Amnesty appeals to warring sides
LONDON, England -- The human rights group Amnesty International is calling on warring parties in Afghanistan to respect rules governing hostilities.
It called on the United States and its allies as well as the ruling Taliban regime and the Northern Alliance to follow the international rules of war laid out in the Geneva Convention, 1949, to which all are signed up to.
The call came on the third day of missile attacks carried out by the U.S. on Afghanistan.
"Now that the United States of America and the United Kingdom have launched military strikes against targets in Afghanistan, their forces and their Taliban opponents must ensure full respect for human rights and the rules and principles governing international armed conflicts," Amnesty International said in a statement on Tuesday.
It warned that "vulnerable" groups, such as women, children and ethnic minorities "must not be subject to further abuses."
"Captured combatants must be treated as Prisoners of War in accordance with the Third Geneva Convention," it added.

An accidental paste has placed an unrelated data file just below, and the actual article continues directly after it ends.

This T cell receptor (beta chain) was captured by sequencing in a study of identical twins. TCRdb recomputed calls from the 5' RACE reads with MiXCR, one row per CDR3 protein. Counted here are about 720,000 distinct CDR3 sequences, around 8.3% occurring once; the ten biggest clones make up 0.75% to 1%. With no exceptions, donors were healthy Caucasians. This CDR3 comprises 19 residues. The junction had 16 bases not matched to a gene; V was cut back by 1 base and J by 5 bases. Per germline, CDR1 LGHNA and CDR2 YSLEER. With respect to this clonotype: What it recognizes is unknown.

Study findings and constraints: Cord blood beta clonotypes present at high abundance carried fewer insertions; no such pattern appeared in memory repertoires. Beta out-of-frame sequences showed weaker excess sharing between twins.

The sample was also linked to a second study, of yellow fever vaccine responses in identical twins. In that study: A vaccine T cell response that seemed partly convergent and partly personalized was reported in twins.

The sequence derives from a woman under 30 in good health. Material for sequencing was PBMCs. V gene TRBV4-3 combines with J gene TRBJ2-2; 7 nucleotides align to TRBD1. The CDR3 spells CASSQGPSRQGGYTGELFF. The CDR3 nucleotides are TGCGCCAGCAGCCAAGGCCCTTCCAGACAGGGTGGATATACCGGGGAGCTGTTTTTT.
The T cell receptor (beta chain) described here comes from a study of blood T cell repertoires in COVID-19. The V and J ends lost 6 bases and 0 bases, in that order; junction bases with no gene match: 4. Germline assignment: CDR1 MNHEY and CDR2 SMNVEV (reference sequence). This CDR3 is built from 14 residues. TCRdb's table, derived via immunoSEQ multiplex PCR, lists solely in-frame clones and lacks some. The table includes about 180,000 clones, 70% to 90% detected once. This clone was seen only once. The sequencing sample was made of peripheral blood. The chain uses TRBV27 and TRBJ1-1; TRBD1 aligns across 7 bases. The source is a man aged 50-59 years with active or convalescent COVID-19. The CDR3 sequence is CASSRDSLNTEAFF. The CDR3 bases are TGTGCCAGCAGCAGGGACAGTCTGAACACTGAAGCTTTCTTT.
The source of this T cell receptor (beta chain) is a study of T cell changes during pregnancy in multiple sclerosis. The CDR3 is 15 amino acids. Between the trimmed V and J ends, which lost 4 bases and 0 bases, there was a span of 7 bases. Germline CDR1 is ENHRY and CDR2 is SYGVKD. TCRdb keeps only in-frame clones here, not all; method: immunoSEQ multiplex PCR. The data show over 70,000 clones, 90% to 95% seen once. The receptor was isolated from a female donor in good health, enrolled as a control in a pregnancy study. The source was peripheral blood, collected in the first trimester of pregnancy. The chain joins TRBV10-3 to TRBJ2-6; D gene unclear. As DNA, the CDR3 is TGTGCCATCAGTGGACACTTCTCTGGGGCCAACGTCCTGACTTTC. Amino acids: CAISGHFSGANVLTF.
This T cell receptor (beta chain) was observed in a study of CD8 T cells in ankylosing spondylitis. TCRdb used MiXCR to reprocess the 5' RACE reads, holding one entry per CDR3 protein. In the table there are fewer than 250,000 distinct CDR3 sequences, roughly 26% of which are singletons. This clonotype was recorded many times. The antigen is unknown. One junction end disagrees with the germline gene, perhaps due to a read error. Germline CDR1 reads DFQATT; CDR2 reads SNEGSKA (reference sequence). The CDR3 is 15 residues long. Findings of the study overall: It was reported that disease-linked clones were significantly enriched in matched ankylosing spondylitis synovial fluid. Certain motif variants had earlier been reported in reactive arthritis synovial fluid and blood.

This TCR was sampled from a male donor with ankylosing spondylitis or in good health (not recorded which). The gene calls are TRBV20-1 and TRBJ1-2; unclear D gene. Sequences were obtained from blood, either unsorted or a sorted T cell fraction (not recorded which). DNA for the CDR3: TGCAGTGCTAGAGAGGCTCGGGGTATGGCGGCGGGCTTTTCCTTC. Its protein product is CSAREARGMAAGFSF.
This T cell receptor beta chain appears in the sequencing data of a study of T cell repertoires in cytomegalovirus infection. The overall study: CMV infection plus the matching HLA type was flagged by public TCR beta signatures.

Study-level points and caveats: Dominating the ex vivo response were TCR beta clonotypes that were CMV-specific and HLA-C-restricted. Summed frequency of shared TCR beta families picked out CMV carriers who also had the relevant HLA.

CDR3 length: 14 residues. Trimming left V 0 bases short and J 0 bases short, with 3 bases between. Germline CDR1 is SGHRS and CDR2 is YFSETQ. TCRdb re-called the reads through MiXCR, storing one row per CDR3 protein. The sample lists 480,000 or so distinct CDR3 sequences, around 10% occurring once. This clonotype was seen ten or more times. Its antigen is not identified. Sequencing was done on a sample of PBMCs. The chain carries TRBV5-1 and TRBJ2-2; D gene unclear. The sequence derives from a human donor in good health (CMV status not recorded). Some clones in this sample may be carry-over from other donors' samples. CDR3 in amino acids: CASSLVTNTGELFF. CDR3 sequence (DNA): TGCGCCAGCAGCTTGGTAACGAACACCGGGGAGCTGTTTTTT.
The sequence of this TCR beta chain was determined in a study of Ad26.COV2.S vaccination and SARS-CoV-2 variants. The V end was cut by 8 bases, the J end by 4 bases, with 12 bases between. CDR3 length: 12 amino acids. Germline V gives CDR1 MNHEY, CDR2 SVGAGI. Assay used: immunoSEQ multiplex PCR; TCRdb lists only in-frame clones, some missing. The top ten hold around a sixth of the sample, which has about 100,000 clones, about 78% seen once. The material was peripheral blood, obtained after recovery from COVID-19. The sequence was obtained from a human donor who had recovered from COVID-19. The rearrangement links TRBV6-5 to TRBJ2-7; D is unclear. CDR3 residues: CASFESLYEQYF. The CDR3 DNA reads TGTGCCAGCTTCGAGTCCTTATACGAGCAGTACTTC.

It said those suspected of masterminding the September 11 plane hijack attacks on New York's World Trade Center and the Pentagon in which more than 5,5000 people are feared dead should be sent to a fair trial without fear of the death penalty.
"If any suspect of the crimes of 11 September, 2001, is captured during military action, they should be brought to justice through a fair trial and without the possibility of the death penalty," the statement added.
It said human rights had already been violated during the six year conflict between the Northern Alliance and the ruling Taliban.
"Both sides have been responsible for serious human rights abuses in the context of this conflict."
It also called for neighbouring Iran to open its borders and allow Afghan refugees fleeing the fighting to cross into its territory -- adding to the 2.3 million already seeking refuge.
Iran says it cannot handle any more influx of refugees, and there is no sign of it opening its border again despite urgent calls from the United Nations.
Pakistan has also received hundreds of thousands of Afghan refugees.
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